No. 354.
Mr. Vignaud to Mr. Bayard.

No. 520.]

Sir: By referring to dispatch No. 519 of this legation, of date December 16, acquainting you with the circumstances of the case of Gendrot, you will see that on the 15th instant I wrote to Mr. Flourens that I had been informed that this American citizen had received notice to join a French regiment, and that I trusted such information was incorrect, as Mr. McLane had fully established the right of the United States Government to claim Gendrot.

On that very day Mr. Flourens had written me that no irregularity had been committed in the case of Gendrot, who, being the son of a Frenchman, was liable to military service in France although born in another country.

I replied immediately that I had read his communication with surprise and regret, because I anticipated that my Government would not admit his pretension, and I begged him to suspend his action and to examine again in a friendly spirit the principles involved in the matter.

I send herewith a copy and a translation of the correspondence.

I have, etc.,

Henry Vignaud.
[Inclosure 1 in No. 520.—Translation.]

Mr. Flourens to Mr. Vignaud.

Sir: On the 11th of November last I informed Mr. McLane that the minister of war was only waiting, to decide upon the case of Gendrot, for the arrival of certain information from the prefect of the Sarthe and the officer in charge of the recruiting office of Mamers, which he had asked for.

General Logerot announces to me to-day that it appears from information transmitted to his department that the interested party was, as a matter of course, and by the application of articles 8 and 10 of the law of the 27th of July, 1872, placed upon the recruiting list in the commune of Toreé, where his father is domiciled, who there has the enjoyment of his civil and political rights. In support of the protest which Gendrot has made against this enrollment he has produced only a certificate showing that he was born the 29th of April, 1866, at Cambridge, State of Massachusetts. By the French law the person born abroad of French parents is French, and it is for this reason that the enrollment of Gendrot has been maintained by the council of revision.

In this state of things my colleague is of the opinion that no irregularity has been committed to Gendrot’s prejudice, and begs me to express to you his regrets that he is not in a position to delay any longer calling this young man to serve under our flag.

Receive, etc.,

[Inclosure 2 in No. 520.]

Mr. Vignaud to Mr. Flourens.

Sir: I have read with surprise and regret your communication of the 15th instant, concerning the Gendrot case, which crossed mine of the same date.

I might understand that the Government of the Republic should claim those who, born in France, have changed their nationality before complying with the French [Page 498] military laws, but that it should claim as Frenchmen native-born Americans who happen to be temporarily in France is a contention which the United States Government will refuse to admit, I have no doubt. I therefore beg your excellency to suspend the decision taken with reference to Gendrot, and to examine again in a conciliatory spirit the questions of principle involved in this case.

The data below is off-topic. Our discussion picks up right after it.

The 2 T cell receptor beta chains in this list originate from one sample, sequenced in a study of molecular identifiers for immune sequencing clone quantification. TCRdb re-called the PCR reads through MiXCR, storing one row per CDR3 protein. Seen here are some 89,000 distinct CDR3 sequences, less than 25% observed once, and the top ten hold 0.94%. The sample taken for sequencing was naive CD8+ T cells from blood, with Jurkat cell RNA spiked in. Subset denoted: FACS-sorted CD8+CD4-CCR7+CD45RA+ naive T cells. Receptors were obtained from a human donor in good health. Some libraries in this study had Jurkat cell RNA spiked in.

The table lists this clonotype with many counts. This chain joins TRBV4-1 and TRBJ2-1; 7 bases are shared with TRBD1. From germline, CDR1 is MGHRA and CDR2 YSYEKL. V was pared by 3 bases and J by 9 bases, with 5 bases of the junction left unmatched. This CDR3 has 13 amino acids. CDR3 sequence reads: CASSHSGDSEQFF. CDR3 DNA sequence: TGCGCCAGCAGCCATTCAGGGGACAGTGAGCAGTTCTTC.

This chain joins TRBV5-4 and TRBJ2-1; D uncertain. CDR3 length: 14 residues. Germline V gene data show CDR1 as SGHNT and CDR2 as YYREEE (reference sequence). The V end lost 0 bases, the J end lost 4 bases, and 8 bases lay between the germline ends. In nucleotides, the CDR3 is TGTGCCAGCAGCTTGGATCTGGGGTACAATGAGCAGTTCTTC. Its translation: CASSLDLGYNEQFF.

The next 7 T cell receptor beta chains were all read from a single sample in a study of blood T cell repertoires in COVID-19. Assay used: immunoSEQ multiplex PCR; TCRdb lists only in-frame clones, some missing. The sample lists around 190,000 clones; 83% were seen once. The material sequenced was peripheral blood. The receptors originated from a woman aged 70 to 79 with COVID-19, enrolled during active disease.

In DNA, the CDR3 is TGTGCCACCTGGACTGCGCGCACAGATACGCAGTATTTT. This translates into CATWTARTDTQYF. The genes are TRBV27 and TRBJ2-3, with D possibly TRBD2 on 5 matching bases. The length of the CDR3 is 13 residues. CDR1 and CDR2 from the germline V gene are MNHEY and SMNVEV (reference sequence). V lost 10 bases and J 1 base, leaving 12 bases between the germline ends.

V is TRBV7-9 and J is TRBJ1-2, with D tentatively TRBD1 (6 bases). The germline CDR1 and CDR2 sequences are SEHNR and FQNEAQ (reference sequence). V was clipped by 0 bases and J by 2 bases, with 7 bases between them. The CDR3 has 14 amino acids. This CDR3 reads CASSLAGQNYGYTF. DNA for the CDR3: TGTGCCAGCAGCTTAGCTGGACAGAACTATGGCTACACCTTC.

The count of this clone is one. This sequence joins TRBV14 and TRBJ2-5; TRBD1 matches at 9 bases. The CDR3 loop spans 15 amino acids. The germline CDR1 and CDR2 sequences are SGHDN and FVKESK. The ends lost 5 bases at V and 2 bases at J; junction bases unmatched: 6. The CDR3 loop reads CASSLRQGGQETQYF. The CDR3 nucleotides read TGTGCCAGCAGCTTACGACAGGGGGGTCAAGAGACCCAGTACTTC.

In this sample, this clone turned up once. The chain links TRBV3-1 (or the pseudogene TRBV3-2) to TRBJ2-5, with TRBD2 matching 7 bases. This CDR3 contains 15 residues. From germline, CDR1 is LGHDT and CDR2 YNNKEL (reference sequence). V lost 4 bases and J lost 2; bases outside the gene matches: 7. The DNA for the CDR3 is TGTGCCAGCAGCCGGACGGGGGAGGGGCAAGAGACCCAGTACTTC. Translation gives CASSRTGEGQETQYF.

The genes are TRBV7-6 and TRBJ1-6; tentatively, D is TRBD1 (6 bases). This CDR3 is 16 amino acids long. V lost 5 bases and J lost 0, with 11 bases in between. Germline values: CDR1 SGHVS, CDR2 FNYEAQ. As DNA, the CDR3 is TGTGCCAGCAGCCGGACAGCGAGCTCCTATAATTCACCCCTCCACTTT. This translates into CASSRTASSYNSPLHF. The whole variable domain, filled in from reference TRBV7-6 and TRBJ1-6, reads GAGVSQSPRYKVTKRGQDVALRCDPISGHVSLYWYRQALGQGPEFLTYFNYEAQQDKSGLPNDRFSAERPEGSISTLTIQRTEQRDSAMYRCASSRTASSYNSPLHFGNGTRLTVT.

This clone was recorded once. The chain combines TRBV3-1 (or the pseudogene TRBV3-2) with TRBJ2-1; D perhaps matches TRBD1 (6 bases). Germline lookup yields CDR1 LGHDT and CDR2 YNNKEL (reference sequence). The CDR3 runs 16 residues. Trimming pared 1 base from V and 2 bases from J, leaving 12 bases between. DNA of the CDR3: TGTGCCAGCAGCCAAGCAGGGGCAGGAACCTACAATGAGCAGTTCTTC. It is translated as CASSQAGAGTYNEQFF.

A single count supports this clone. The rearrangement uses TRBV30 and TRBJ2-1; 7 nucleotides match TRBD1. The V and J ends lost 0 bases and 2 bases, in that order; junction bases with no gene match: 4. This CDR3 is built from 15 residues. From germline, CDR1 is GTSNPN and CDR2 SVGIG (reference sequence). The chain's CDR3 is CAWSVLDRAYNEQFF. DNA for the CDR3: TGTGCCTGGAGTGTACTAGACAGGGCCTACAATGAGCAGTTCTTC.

The information transmitted to the minister of war, and communicated to me by your excellency, adds no new element to the question. Mr. McLane knew that it was in accordance with law that Gendrot’s name was inscribed on the recruiting list; he knew also that no irregularity had been committed with reference to French law, and so he did not base his remonstrance on such a ground, but on the higher ground of the consideration which is due by friendly governments to their respective sovereignties. To claim as a Frenchman a man in the situation of Gendrot is to seek to take away from the legitimate jurisdiction of the United States a natural-born American, to place him, against his will and against the protest of the United States, under the jurisdiction of France, where he accidentally finds himself, and to which he is bound by no other tie save the nationality of his father.

It is to this consideration that I call your attention. Gendrot’s case is not one to which the doctrine of jus sanguinis can be strictly applied. Gendrot was not born in the United States by accident. His father was not passing through the country. He was, on the contrary, regularly domiciled, and lived there for thirty years; he brought up his son there and gave him an American education. Gendrot, jr., did not come to France to establish himself, but to pursue certain studies, after which he proposed to return to the country of his birth, a country of which he has the manners, of which he speaks the language, which he considers as, and which really is, his own.

Your excellency says that, in support of his plea against his inscription on the recruiting list, Gendrot produced nothing but a certificate showing that he was born April 29, 1866, at Cambridge, Mass. But he produced also his passport, and what more could he have done? Besides his certificate of birth and his passport what other paper can a Frenchman traveling abroad produce to establish his nationality?

I venture to hope that, if your excellency will give his attention to these considerations, he will spare this legation the mortification of having to inform the United States Government that it has failed in a demand which will strike every American as well founded, and to which they all attach great importance.

I avail, etc.,

Henry Vignaud,
Chargé, etc.